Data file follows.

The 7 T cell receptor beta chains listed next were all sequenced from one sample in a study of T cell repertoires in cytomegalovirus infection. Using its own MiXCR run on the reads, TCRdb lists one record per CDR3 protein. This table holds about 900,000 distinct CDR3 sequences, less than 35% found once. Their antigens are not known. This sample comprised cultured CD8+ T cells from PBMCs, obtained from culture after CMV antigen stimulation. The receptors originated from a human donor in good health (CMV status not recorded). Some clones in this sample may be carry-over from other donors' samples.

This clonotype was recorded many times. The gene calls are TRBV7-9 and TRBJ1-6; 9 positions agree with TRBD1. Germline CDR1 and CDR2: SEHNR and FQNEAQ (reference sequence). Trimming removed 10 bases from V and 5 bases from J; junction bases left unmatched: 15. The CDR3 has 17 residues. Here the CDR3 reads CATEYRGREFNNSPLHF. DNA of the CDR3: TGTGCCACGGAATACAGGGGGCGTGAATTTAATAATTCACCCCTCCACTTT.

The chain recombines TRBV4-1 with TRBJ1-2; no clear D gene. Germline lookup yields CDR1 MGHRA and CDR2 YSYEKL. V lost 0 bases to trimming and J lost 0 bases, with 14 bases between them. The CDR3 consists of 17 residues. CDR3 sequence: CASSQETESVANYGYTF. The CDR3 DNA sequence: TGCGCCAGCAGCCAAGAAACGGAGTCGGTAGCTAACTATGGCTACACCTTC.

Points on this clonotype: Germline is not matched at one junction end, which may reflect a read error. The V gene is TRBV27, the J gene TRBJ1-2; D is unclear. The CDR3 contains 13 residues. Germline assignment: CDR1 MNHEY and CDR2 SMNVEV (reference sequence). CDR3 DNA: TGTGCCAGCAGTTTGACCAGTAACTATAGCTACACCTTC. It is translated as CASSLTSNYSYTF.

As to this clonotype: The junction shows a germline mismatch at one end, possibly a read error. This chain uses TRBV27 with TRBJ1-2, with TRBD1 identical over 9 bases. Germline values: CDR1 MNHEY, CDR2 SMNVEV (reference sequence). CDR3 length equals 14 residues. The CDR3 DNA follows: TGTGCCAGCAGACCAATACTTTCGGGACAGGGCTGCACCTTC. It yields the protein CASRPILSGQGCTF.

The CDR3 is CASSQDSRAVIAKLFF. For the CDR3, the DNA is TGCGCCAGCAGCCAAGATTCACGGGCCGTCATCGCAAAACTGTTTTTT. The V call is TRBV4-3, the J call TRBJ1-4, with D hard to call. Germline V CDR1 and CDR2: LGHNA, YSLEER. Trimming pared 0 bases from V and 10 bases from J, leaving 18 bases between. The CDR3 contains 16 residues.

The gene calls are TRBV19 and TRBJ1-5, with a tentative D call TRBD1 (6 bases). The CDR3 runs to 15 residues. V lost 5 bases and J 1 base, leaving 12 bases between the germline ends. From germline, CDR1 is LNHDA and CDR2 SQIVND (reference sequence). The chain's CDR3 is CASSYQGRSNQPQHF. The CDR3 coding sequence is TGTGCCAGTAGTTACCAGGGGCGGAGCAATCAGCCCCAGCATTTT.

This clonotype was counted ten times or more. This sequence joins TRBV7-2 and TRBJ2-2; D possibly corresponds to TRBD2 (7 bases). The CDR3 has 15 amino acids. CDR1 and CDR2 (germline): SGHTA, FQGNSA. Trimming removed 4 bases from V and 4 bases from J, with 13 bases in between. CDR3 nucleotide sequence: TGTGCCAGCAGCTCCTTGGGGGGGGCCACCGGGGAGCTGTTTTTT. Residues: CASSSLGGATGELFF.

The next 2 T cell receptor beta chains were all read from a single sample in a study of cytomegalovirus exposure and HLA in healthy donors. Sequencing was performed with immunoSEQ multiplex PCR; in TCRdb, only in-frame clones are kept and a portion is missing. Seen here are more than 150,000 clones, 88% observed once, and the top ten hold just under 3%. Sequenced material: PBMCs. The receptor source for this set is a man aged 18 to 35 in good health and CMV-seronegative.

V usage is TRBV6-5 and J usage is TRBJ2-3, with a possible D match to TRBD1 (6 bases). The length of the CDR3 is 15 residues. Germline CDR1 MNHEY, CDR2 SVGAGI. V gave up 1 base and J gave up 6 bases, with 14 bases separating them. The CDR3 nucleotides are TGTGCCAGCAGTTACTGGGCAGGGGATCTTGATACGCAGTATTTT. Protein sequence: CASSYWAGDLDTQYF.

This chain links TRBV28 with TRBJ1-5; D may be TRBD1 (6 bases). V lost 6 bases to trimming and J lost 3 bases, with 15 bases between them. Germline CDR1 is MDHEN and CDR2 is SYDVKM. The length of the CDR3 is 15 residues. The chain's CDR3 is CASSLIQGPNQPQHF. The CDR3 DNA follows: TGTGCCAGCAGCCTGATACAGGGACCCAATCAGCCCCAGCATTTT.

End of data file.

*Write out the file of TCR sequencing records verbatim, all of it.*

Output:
The 7 T cell receptor beta chains listed next were all sequenced from one sample in a study of T cell repertoires in cytomegalovirus infection. Using its own MiXCR run on the reads, TCRdb lists one record per CDR3 protein. This table holds about 900,000 distinct CDR3 sequences, less than 35% found once. Their antigens are not known. This sample comprised cultured CD8+ T cells from PBMCs, obtained from culture after CMV antigen stimulation. The receptors originated from a human donor in good health (CMV status not recorded). Some clones in this sample may be carry-over from other donors' samples.

This clonotype was recorded many times. The gene calls are TRBV7-9 and TRBJ1-6; 9 positions agree with TRBD1. Germline CDR1 and CDR2: SEHNR and FQNEAQ (reference sequence). Trimming removed 10 bases from V and 5 bases from J; junction bases left unmatched: 15. The CDR3 has 17 residues. Here the CDR3 reads CATEYRGREFNNSPLHF. DNA of the CDR3: TGTGCCACGGAATACAGGGGGCGTGAATTTAATAATTCACCCCTCCACTTT.

The chain recombines TRBV4-1 with TRBJ1-2; no clear D gene. Germline lookup yields CDR1 MGHRA and CDR2 YSYEKL. V lost 0 bases to trimming and J lost 0 bases, with 14 bases between them. The CDR3 consists of 17 residues. CDR3 sequence: CASSQETESVANYGYTF. The CDR3 DNA sequence: TGCGCCAGCAGCCAAGAAACGGAGTCGGTAGCTAACTATGGCTACACCTTC.

Points on this clonotype: Germline is not matched at one junction end, which may reflect a read error. The V gene is TRBV27, the J gene TRBJ1-2; D is unclear. The CDR3 contains 13 residues. Germline assignment: CDR1 MNHEY and CDR2 SMNVEV (reference sequence). CDR3 DNA: TGTGCCAGCAGTTTGACCAGTAACTATAGCTACACCTTC. It is translated as CASSLTSNYSYTF.

As to this clonotype: The junction shows a germline mismatch at one end, possibly a read error. This chain uses TRBV27 with TRBJ1-2, with TRBD1 identical over 9 bases. Germline values: CDR1 MNHEY, CDR2 SMNVEV (reference sequence). CDR3 length equals 14 residues. The CDR3 DNA follows: TGTGCCAGCAGACCAATACTTTCGGGACAGGGCTGCACCTTC. It yields the protein CASRPILSGQGCTF.

The CDR3 is CASSQDSRAVIAKLFF. For the CDR3, the DNA is TGCGCCAGCAGCCAAGATTCACGGGCCGTCATCGCAAAACTGTTTTTT. The V call is TRBV4-3, the J call TRBJ1-4, with D hard to call. Germline V CDR1 and CDR2: LGHNA, YSLEER. Trimming pared 0 bases from V and 10 bases from J, leaving 18 bases between. The CDR3 contains 16 residues.

The gene calls are TRBV19 and TRBJ1-5, with a tentative D call TRBD1 (6 bases). The CDR3 runs to 15 residues. V lost 5 bases and J 1 base, leaving 12 bases between the germline ends. From germline, CDR1 is LNHDA and CDR2 SQIVND (reference sequence). The chain's CDR3 is CASSYQGRSNQPQHF. The CDR3 coding sequence is TGTGCCAGTAGTTACCAGGGGCGGAGCAATCAGCCCCAGCATTTT.

This clonotype was counted ten times or more. This sequence joins TRBV7-2 and TRBJ2-2; D possibly corresponds to TRBD2 (7 bases). The CDR3 has 15 amino acids. CDR1 and CDR2 (germline): SGHTA, FQGNSA. Trimming removed 4 bases from V and 4 bases from J, with 13 bases in between. CDR3 nucleotide sequence: TGTGCCAGCAGCTCCTTGGGGGGGGCCACCGGGGAGCTGTTTTTT. Residues: CASSSLGGATGELFF.

The next 2 T cell receptor beta chains were all read from a single sample in a study of cytomegalovirus exposure and HLA in healthy donors. Sequencing was performed with immunoSEQ multiplex PCR; in TCRdb, only in-frame clones are kept and a portion is missing. Seen here are more than 150,000 clones, 88% observed once, and the top ten hold just under 3%. Sequenced material: PBMCs. The receptor source for this set is a man aged 18 to 35 in good health and CMV-seronegative.

V usage is TRBV6-5 and J usage is TRBJ2-3, with a possible D match to TRBD1 (6 bases). The length of the CDR3 is 15 residues. Germline CDR1 MNHEY, CDR2 SVGAGI. V gave up 1 base and J gave up 6 bases, with 14 bases separating them. The CDR3 nucleotides are TGTGCCAGCAGTTACTGGGCAGGGGATCTTGATACGCAGTATTTT. Protein sequence: CASSYWAGDLDTQYF.

This chain links TRBV28 with TRBJ1-5; D may be TRBD1 (6 bases). V lost 6 bases to trimming and J lost 3 bases, with 15 bases between them. Germline CDR1 is MDHEN and CDR2 is SYDVKM. The length of the CDR3 is 15 residues. The chain's CDR3 is CASSLIQGPNQPQHF. The CDR3 DNA follows: TGTGCCAGCAGCCTGATACAGGGACCCAATCAGCCCCAGCATTTT.